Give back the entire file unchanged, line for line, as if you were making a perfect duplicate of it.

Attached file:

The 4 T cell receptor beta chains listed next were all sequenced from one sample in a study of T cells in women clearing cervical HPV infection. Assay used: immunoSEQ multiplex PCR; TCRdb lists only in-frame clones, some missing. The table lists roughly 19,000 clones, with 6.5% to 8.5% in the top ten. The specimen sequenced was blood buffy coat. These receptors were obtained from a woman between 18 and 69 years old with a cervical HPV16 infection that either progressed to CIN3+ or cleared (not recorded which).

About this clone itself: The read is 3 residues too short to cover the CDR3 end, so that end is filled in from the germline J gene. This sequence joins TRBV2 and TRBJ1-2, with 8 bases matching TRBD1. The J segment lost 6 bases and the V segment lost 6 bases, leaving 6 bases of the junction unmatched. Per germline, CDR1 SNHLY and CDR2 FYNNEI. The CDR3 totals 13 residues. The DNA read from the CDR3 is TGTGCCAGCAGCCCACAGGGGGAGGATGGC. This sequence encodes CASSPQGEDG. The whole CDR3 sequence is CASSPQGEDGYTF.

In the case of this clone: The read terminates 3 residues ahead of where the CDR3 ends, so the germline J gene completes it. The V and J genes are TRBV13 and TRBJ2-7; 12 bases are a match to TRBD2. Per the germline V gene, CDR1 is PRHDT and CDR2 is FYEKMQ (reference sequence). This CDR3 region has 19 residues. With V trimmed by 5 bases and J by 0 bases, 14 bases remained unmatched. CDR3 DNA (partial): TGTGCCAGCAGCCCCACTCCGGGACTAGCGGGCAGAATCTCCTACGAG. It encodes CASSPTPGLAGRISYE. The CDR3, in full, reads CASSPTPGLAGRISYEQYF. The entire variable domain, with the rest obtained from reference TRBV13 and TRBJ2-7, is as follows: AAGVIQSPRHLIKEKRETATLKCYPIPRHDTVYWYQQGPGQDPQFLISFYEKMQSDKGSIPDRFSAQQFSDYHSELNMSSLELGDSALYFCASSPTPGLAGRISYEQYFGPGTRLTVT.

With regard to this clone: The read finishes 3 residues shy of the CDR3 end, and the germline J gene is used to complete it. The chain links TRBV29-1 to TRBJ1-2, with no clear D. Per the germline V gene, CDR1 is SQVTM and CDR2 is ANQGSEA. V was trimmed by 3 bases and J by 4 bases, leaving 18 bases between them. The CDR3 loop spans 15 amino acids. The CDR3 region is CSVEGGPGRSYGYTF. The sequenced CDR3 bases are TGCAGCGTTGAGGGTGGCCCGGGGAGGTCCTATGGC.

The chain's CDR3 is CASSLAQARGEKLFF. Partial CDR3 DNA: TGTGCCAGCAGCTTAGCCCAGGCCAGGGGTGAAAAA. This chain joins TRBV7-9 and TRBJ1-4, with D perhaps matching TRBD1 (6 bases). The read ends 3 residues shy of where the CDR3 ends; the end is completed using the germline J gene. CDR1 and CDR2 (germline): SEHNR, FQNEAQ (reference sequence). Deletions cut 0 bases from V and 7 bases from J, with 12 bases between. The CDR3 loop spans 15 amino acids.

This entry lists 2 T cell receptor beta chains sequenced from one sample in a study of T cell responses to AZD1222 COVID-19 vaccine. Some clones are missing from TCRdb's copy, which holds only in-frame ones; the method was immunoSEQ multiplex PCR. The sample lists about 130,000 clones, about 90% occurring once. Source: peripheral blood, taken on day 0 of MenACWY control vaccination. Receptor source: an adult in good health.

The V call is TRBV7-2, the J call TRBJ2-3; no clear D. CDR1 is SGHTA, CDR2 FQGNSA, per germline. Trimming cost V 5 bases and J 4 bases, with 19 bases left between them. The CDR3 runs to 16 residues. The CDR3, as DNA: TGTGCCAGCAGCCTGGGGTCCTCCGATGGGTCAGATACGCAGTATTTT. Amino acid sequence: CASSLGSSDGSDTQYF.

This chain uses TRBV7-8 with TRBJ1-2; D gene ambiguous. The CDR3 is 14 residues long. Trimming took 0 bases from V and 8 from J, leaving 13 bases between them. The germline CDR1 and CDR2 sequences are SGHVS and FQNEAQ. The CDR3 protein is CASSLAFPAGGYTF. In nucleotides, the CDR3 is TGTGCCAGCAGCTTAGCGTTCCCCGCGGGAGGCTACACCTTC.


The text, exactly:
The 4 T cell receptor beta chains listed next were all sequenced from one sample in a study of T cells in women clearing cervical HPV infection. Assay used: immunoSEQ multiplex PCR; TCRdb lists only in-frame clones, some missing. The table lists roughly 19,000 clones, with 6.5% to 8.5% in the top ten. The specimen sequenced was blood buffy coat. These receptors were obtained from a woman between 18 and 69 years old with a cervical HPV16 infection that either progressed to CIN3+ or cleared (not recorded which).

About this clone itself: The read is 3 residues too short to cover the CDR3 end, so that end is filled in from the germline J gene. This sequence joins TRBV2 and TRBJ1-2, with 8 bases matching TRBD1. The J segment lost 6 bases and the V segment lost 6 bases, leaving 6 bases of the junction unmatched. Per germline, CDR1 SNHLY and CDR2 FYNNEI. The CDR3 totals 13 residues. The DNA read from the CDR3 is TGTGCCAGCAGCCCACAGGGGGAGGATGGC. This sequence encodes CASSPQGEDG. The whole CDR3 sequence is CASSPQGEDGYTF.

In the case of this clone: The read terminates 3 residues ahead of where the CDR3 ends, so the germline J gene completes it. The V and J genes are TRBV13 and TRBJ2-7; 12 bases are a match to TRBD2. Per the germline V gene, CDR1 is PRHDT and CDR2 is FYEKMQ (reference sequence). This CDR3 region has 19 residues. With V trimmed by 5 bases and J by 0 bases, 14 bases remained unmatched. CDR3 DNA (partial): TGTGCCAGCAGCCCCACTCCGGGACTAGCGGGCAGAATCTCCTACGAG. It encodes CASSPTPGLAGRISYE. The CDR3, in full, reads CASSPTPGLAGRISYEQYF. The entire variable domain, with the rest obtained from reference TRBV13 and TRBJ2-7, is as follows: AAGVIQSPRHLIKEKRETATLKCYPIPRHDTVYWYQQGPGQDPQFLISFYEKMQSDKGSIPDRFSAQQFSDYHSELNMSSLELGDSALYFCASSPTPGLAGRISYEQYFGPGTRLTVT.

With regard to this clone: The read finishes 3 residues shy of the CDR3 end, and the germline J gene is used to complete it. The chain links TRBV29-1 to TRBJ1-2, with no clear D. Per the germline V gene, CDR1 is SQVTM and CDR2 is ANQGSEA. V was trimmed by 3 bases and J by 4 bases, leaving 18 bases between them. The CDR3 loop spans 15 amino acids. The CDR3 region is CSVEGGPGRSYGYTF. The sequenced CDR3 bases are TGCAGCGTTGAGGGTGGCCCGGGGAGGTCCTATGGC.

The chain's CDR3 is CASSLAQARGEKLFF. Partial CDR3 DNA: TGTGCCAGCAGCTTAGCCCAGGCCAGGGGTGAAAAA. This chain joins TRBV7-9 and TRBJ1-4, with D perhaps matching TRBD1 (6 bases). The read ends 3 residues shy of where the CDR3 ends; the end is completed using the germline J gene. CDR1 and CDR2 (germline): SEHNR, FQNEAQ (reference sequence). Deletions cut 0 bases from V and 7 bases from J, with 12 bases between. The CDR3 loop spans 15 amino acids.

This entry lists 2 T cell receptor beta chains sequenced from one sample in a study of T cell responses to AZD1222 COVID-19 vaccine. Some clones are missing from TCRdb's copy, which holds only in-frame ones; the method was immunoSEQ multiplex PCR. The sample lists about 130,000 clones, about 90% occurring once. Source: peripheral blood, taken on day 0 of MenACWY control vaccination. Receptor source: an adult in good health.

The V call is TRBV7-2, the J call TRBJ2-3; no clear D. CDR1 is SGHTA, CDR2 FQGNSA, per germline. Trimming cost V 5 bases and J 4 bases, with 19 bases left between them. The CDR3 runs to 16 residues. The CDR3, as DNA: TGTGCCAGCAGCCTGGGGTCCTCCGATGGGTCAGATACGCAGTATTTT. Amino acid sequence: CASSLGSSDGSDTQYF.

This chain uses TRBV7-8 with TRBJ1-2; D gene ambiguous. The CDR3 is 14 residues long. Trimming took 0 bases from V and 8 from J, leaving 13 bases between them. The germline CDR1 and CDR2 sequences are SGHVS and FQNEAQ. The CDR3 protein is CASSLAFPAGGYTF. In nucleotides, the CDR3 is TGTGCCAGCAGCTTAGCGTTCCCCGCGGGAGGCTACACCTTC.